• Will the practice’s retention of a difficult and/or incompetent employee cause harm to its reputation within the community?

There will be situations where the above factors outweigh the risk of liability for employment discrimination, and the dental practice has no choice but to accept the risk. At this point, the dental practice has an option to offer a severance package with a release agreement, prepare a vigorous defense, or reach a reasonable settlement.

Editor’s note: Stuart J. Oberman, Esq. handles a wide range of legal issues for the dental profession including employment law, practice sales, OSHA and HIPAA compliance, real estate transactions, lease agreements, non-compete agreements, dental board complaints and professional corporations.

 

How to Make the Hygiene Department More Profitable

Dr. Sami Bahri, DDS. Dr. Sami Bahri is the author of “Follow the Learner: The Role of a Leader in Creating a Lean Culture,” and of the DVD “Single Patient Flow: Applying Lean Principles to Heathcare”. The book won the 2010 Shingo Prize for Research and Professional Publication and the video won the same award for 2013. The Shingo Prize Conference also recognized Bahri as the “World’s First Lean Dentist.” He is a soughtafter speaker and lecturer nationally and internationally on implementing Lean management in dentistry. Dr. Bahri can be reached at Sami@bahridental.com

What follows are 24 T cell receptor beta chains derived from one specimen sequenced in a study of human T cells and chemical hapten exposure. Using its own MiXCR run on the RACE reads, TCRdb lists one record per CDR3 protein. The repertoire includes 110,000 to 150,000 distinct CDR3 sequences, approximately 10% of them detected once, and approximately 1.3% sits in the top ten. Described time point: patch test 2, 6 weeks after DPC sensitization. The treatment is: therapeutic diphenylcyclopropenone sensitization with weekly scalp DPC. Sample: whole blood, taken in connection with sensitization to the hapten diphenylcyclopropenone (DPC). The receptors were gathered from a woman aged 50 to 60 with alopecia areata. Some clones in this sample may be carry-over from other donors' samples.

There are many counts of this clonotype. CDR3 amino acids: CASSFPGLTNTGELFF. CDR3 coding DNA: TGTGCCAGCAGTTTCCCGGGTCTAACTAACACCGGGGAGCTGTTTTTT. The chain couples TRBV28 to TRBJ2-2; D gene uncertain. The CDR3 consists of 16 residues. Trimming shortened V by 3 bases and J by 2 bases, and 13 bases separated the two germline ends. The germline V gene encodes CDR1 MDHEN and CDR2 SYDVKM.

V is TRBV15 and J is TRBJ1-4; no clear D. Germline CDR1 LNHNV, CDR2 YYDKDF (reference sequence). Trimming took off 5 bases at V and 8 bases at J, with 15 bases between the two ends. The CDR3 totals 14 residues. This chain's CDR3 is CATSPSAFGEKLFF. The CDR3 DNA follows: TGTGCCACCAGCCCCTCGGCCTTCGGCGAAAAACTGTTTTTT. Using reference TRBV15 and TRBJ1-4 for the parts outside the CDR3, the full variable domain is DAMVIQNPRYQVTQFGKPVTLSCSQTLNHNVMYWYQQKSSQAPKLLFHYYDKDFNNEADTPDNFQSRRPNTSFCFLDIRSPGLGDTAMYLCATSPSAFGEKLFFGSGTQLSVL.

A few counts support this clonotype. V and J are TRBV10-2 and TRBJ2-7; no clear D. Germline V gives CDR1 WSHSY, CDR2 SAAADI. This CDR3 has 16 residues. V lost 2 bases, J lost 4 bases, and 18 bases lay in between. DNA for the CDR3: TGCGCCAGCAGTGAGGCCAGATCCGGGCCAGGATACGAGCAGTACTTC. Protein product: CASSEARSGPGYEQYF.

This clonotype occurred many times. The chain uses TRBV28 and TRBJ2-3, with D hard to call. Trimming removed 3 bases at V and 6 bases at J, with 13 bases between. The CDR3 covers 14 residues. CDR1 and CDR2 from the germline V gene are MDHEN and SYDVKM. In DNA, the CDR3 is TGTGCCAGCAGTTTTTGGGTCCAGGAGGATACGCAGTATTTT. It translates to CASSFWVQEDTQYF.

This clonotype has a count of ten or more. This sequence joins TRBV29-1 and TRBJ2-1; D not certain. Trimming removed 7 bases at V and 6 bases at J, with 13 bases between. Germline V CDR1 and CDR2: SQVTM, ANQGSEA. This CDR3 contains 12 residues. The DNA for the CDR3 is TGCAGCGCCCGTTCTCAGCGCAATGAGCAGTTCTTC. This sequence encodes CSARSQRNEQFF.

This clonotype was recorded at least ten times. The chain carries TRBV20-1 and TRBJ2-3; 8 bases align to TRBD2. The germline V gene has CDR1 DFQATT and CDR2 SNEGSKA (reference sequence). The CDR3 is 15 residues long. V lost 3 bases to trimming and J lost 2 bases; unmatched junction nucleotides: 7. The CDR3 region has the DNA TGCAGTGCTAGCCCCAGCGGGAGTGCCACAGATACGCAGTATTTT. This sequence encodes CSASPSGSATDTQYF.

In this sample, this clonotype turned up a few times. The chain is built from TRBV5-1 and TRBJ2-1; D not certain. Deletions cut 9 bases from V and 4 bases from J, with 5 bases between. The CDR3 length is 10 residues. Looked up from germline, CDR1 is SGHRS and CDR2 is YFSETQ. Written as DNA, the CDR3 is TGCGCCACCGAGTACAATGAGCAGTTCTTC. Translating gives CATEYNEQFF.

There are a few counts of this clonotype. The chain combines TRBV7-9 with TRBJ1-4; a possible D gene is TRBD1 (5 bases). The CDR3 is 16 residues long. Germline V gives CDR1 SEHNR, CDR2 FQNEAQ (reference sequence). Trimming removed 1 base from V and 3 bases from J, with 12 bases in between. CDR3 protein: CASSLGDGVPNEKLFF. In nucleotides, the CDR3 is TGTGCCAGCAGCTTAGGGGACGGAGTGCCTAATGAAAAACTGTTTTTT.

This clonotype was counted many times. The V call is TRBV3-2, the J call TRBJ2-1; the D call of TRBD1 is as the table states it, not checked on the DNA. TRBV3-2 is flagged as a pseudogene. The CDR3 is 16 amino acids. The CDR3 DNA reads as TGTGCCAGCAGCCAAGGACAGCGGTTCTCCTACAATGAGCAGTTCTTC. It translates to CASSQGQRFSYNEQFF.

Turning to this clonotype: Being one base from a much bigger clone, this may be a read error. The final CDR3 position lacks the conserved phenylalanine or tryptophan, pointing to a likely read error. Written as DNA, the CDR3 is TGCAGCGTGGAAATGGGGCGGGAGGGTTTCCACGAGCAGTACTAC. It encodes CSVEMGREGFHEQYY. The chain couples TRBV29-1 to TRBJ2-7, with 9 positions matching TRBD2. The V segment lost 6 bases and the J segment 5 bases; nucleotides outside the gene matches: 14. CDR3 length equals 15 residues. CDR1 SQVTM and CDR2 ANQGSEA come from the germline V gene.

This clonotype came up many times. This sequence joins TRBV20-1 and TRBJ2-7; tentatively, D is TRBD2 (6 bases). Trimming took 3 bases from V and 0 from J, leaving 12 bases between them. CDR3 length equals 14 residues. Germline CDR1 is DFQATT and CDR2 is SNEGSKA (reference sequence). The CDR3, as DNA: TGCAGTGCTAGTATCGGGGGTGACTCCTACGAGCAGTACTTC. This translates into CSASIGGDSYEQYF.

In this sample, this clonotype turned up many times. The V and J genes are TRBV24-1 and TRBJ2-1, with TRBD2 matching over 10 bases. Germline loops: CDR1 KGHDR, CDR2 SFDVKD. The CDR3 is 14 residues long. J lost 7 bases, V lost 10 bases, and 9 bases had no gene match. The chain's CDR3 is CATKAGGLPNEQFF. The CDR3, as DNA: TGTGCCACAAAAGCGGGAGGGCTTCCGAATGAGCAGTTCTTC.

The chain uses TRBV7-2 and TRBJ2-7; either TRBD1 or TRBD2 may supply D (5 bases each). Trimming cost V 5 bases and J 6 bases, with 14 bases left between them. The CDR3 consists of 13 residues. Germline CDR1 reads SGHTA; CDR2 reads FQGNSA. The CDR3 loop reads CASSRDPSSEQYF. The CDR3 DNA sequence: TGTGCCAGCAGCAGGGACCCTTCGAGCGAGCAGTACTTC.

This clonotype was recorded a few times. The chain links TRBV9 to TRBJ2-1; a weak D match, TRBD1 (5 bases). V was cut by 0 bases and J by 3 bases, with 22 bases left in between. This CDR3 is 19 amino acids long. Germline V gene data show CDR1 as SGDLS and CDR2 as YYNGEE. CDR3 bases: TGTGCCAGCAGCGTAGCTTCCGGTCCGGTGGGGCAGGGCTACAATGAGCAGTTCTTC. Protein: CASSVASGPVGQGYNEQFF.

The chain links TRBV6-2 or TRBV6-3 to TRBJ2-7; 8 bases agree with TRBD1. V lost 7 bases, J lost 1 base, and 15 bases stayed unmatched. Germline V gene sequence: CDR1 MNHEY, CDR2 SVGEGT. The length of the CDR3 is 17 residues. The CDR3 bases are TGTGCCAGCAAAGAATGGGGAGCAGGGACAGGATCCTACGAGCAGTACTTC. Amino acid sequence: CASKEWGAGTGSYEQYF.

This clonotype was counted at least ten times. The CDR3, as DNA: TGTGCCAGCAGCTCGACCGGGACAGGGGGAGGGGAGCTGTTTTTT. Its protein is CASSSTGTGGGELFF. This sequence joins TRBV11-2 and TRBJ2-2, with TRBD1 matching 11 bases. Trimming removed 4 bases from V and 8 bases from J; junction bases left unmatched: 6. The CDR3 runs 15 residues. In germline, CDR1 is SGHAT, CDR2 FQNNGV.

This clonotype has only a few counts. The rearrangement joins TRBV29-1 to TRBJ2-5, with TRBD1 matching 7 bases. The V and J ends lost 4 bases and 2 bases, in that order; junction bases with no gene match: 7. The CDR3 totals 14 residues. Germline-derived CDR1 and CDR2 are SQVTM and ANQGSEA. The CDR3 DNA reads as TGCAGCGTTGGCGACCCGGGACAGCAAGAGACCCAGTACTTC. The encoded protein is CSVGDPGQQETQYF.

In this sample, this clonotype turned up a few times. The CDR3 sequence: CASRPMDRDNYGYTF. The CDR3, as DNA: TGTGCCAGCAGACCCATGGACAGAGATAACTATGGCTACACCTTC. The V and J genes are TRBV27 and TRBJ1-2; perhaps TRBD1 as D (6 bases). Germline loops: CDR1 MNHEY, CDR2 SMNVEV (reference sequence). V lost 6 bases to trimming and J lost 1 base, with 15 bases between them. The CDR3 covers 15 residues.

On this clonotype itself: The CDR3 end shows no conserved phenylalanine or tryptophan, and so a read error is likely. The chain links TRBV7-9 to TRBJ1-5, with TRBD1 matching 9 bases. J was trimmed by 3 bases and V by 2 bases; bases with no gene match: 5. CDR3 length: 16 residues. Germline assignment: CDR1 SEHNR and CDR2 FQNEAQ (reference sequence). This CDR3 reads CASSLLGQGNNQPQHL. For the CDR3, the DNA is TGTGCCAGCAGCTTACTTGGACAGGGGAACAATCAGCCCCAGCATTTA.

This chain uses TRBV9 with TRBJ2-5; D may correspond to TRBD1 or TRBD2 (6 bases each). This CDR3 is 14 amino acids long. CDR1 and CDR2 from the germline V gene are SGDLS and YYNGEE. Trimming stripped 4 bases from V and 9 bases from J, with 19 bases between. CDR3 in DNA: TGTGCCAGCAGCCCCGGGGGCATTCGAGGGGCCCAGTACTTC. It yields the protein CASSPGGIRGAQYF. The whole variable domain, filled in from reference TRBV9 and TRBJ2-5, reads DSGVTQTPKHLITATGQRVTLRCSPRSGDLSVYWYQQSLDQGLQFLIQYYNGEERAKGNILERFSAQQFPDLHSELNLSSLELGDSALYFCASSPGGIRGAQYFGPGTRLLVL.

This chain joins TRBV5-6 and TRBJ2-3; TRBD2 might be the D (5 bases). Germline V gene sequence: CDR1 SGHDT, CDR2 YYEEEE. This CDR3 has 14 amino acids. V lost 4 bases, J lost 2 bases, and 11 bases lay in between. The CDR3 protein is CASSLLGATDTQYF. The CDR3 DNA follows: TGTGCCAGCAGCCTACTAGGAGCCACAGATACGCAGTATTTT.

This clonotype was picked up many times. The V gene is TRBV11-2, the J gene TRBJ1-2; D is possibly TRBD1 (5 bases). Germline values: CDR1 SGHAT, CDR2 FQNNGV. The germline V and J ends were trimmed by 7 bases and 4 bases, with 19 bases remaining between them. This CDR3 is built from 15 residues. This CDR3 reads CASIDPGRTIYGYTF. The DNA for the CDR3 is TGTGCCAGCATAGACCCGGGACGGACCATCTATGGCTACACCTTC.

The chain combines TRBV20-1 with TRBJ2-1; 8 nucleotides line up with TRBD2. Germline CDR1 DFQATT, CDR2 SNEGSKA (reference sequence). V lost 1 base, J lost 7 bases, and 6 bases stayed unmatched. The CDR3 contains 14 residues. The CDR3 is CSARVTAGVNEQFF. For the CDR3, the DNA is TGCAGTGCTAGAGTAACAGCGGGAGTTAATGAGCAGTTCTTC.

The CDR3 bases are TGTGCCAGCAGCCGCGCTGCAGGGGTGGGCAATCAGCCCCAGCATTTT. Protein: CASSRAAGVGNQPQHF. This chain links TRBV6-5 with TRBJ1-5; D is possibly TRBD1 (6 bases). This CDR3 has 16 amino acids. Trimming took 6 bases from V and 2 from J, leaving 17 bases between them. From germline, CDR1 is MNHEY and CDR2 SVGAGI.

By Dr. Sami Bahri

Lean Management

Hygiene is undoubtedly the beating heart of a practice. When the hygiene department is busy we are, when it is not, we are not. Thankfully, hygiene is well organized in most practices, but as we like to constantly improve, we want to make it more and more productive.

What will make that possible? Systems thinking; more specifically lean thinking where one views hygiene not as a separate entity, but as a component of a larger managing system of a practice – or even multiple connected practices. Here are a few ideas on how to move closer to a unified management system where hygiene and dentistry are not two separate departments.

Organizing work
The element around which you organize work will determine how you run your hygiene department.